As I became more acquainted with his films, I came to appreciate and admire his movies more even though I was not as enthusiastic as others, and waiting for Hong Sang-soo’s new film in South Korea becomes as ritualistic as waiting for new Woody Allen’s film in US. While less stylish and less distinctive on the surface than his contemporary South Korean directors such as Park Chan-wook or Bong Joon-ho, he has been consistent and diligent while establishing a solid renowned career through his small but witty and intelligent films released every year, and notable South Korean actors willingly work with him even if they get paid less than usual.
Hong usually work with a small group of actors(there are only nine actors in the film, by the way), and they are delightful to watch. While Kim Sang-joong, Jeong Yu-mi, and Lee Seon-gyoon give good comedy performances as they did in their previous respective collaborations with Hong, Jeong Jae-yeong and Lee Min-woo get along well with their fellow cast members, and Ye Ji-won also provides a small extra dose of humor as the bar owner who just sits besides the main characters while ordering fried chicken, which is one of the running gags in the film.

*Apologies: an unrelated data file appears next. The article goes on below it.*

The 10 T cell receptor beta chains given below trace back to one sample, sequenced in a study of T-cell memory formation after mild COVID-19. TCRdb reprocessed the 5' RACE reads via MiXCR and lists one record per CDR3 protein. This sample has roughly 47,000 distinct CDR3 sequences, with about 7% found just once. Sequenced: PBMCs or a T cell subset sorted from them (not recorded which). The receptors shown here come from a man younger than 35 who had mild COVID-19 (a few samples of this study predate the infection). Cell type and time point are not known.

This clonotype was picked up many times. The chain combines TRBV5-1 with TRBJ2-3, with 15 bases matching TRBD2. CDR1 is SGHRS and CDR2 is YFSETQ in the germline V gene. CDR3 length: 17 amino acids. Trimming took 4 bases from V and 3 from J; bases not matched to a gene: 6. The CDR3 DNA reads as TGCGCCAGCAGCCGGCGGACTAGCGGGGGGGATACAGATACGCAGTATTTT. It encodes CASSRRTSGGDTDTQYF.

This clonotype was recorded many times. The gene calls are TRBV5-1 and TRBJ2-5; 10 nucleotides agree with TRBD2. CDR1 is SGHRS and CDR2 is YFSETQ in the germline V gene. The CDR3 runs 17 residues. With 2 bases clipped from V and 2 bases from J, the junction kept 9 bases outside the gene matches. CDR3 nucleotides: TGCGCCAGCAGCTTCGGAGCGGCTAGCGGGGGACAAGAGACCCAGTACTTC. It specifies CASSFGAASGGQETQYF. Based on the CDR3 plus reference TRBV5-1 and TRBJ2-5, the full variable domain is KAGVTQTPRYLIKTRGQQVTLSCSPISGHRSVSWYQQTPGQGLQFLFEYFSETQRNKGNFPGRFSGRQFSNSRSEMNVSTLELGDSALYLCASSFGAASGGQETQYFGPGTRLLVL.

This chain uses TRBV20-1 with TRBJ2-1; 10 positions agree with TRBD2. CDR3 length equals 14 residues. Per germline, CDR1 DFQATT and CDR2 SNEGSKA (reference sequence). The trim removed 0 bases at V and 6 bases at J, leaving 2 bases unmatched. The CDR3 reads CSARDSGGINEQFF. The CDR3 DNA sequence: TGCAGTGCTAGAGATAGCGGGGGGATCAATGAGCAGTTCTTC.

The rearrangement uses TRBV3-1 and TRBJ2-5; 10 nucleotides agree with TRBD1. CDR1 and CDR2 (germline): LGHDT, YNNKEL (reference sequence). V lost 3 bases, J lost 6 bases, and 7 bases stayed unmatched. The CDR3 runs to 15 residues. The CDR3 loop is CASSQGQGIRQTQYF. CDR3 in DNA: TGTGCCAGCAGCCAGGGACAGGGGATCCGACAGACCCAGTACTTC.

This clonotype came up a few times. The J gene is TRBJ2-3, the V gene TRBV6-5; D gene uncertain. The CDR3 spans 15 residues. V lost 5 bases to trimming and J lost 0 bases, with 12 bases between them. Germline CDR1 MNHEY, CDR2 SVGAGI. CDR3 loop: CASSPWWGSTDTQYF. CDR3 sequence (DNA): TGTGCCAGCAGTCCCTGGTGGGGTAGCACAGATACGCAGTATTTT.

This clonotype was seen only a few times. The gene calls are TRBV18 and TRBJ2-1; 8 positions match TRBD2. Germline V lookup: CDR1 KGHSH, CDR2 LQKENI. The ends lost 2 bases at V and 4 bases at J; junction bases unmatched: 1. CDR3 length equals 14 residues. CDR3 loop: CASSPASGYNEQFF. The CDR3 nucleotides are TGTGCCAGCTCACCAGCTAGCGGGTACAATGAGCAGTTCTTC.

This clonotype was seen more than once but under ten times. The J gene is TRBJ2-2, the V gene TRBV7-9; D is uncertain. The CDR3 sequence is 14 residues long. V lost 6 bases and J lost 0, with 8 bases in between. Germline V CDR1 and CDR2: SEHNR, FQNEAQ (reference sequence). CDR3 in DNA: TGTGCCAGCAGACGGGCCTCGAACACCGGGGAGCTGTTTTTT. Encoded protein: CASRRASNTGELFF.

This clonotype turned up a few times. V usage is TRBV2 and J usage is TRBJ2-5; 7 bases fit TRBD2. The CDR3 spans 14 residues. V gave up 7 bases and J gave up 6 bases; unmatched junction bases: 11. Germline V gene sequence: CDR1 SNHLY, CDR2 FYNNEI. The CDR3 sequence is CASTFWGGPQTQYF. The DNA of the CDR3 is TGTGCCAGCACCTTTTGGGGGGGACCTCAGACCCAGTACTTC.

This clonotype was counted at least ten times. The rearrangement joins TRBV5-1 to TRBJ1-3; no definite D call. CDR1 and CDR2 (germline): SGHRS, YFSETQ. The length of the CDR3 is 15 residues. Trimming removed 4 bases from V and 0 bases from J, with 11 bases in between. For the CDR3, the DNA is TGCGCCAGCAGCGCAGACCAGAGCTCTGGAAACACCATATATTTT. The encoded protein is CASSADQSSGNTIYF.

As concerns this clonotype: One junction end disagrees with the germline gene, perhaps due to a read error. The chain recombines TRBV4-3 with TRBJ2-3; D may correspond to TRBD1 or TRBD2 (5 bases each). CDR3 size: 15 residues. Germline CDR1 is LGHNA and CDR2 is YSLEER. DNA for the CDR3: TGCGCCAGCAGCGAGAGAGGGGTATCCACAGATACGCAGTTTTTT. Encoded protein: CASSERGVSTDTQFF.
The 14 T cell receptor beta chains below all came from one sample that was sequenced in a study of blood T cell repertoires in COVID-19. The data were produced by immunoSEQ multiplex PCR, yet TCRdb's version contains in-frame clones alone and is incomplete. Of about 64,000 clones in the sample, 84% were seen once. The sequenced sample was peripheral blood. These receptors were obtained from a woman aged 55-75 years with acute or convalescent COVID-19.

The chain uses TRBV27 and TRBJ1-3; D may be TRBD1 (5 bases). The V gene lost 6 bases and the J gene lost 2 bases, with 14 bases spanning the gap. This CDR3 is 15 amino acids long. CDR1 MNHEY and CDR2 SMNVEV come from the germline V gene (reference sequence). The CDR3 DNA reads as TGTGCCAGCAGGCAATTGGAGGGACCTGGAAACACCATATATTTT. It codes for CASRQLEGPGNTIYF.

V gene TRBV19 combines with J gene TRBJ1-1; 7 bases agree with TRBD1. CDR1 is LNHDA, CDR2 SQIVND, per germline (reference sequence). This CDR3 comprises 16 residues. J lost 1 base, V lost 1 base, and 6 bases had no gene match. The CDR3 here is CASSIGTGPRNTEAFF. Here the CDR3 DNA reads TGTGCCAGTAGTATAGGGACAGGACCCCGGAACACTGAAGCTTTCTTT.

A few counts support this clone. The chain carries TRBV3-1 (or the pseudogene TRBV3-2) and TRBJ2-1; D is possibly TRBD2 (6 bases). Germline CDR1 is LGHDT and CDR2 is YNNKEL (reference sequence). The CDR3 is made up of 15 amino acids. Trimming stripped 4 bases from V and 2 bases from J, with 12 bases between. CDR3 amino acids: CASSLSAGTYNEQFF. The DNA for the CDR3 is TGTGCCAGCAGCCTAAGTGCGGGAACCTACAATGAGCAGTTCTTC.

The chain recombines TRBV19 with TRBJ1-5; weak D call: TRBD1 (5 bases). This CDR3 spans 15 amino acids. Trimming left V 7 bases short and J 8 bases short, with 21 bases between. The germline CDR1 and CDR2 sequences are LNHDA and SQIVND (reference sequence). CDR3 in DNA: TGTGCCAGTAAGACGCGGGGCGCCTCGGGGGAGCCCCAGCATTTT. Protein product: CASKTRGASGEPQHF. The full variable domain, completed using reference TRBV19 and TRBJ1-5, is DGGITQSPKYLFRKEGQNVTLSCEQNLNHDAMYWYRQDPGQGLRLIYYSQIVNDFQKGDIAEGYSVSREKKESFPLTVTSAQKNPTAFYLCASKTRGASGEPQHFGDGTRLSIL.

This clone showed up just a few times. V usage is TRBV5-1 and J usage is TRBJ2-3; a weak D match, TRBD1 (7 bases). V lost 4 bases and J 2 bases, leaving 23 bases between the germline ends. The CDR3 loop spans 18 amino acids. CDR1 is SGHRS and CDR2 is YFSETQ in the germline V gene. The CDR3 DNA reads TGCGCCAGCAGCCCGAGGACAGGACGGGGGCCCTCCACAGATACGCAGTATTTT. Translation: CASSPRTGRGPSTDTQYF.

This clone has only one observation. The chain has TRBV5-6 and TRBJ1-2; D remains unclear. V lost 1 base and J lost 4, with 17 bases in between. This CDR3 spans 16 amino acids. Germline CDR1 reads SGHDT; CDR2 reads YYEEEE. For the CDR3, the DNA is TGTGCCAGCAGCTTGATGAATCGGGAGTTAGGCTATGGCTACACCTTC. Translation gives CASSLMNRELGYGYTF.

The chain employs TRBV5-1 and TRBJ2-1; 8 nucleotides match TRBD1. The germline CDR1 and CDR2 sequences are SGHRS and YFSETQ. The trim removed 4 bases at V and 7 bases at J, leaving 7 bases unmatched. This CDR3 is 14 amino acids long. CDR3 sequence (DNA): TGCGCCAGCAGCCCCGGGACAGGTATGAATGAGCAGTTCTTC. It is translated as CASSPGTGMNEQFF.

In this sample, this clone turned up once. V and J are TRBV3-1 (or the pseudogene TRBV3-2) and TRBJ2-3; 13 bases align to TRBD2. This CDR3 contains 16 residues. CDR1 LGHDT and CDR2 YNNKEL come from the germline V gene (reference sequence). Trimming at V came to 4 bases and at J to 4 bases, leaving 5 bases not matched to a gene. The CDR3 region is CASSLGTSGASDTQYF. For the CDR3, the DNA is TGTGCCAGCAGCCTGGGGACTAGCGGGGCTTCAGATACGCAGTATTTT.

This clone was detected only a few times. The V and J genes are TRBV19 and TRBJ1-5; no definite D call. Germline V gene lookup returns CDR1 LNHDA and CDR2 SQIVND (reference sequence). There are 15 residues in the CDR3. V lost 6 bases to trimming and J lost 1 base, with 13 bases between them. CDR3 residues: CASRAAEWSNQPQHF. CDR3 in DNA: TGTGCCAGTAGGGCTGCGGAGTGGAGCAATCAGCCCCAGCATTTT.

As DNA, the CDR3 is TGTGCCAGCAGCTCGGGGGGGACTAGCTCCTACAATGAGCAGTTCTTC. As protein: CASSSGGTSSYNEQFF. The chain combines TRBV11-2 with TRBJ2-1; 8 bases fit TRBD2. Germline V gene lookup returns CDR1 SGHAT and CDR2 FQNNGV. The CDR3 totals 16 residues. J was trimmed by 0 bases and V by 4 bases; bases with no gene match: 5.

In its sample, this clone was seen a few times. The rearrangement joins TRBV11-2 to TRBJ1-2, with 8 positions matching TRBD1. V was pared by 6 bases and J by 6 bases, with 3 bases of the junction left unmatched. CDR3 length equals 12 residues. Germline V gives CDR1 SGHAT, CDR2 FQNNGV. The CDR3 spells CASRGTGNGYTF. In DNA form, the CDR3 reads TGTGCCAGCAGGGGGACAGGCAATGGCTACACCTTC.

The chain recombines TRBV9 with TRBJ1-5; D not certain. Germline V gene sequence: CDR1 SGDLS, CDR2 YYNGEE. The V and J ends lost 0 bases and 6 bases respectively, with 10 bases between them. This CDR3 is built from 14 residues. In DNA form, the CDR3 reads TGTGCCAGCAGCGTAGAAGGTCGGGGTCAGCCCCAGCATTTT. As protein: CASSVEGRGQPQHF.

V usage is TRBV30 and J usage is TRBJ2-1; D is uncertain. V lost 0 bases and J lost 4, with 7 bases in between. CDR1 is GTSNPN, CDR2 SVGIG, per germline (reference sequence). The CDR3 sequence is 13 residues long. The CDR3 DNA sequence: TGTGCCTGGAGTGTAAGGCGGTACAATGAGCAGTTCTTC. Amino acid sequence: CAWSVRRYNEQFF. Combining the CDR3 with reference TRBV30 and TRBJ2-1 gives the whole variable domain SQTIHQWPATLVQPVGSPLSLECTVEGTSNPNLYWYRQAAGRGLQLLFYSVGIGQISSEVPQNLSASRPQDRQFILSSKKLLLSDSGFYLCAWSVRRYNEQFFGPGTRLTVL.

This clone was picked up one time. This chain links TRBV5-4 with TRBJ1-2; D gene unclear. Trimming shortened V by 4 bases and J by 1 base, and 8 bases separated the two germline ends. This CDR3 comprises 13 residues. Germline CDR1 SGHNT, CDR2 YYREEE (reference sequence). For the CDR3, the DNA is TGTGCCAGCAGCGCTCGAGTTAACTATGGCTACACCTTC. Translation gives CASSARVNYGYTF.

Maybe I still have lots of things to learn for digging deeply into Hong’s films and I cannot decide on whether they are profoundly simple or simply profound, but I can say I like his films, and I think “Our Sunhi” is one of more enjoyable ones in his interesting career. I enjoyed how the characters are rolled around without perceiving the whole circumstance of theirs in its lightweight human farce, and, above all, it reminds me that Seoul has at least one nice place for stroll. To a guy who always thinks that Seoul is a dreadfully abstract environment covered with the forests of tasteless concrete apartment buildings, that’s a nice achievement to say the least.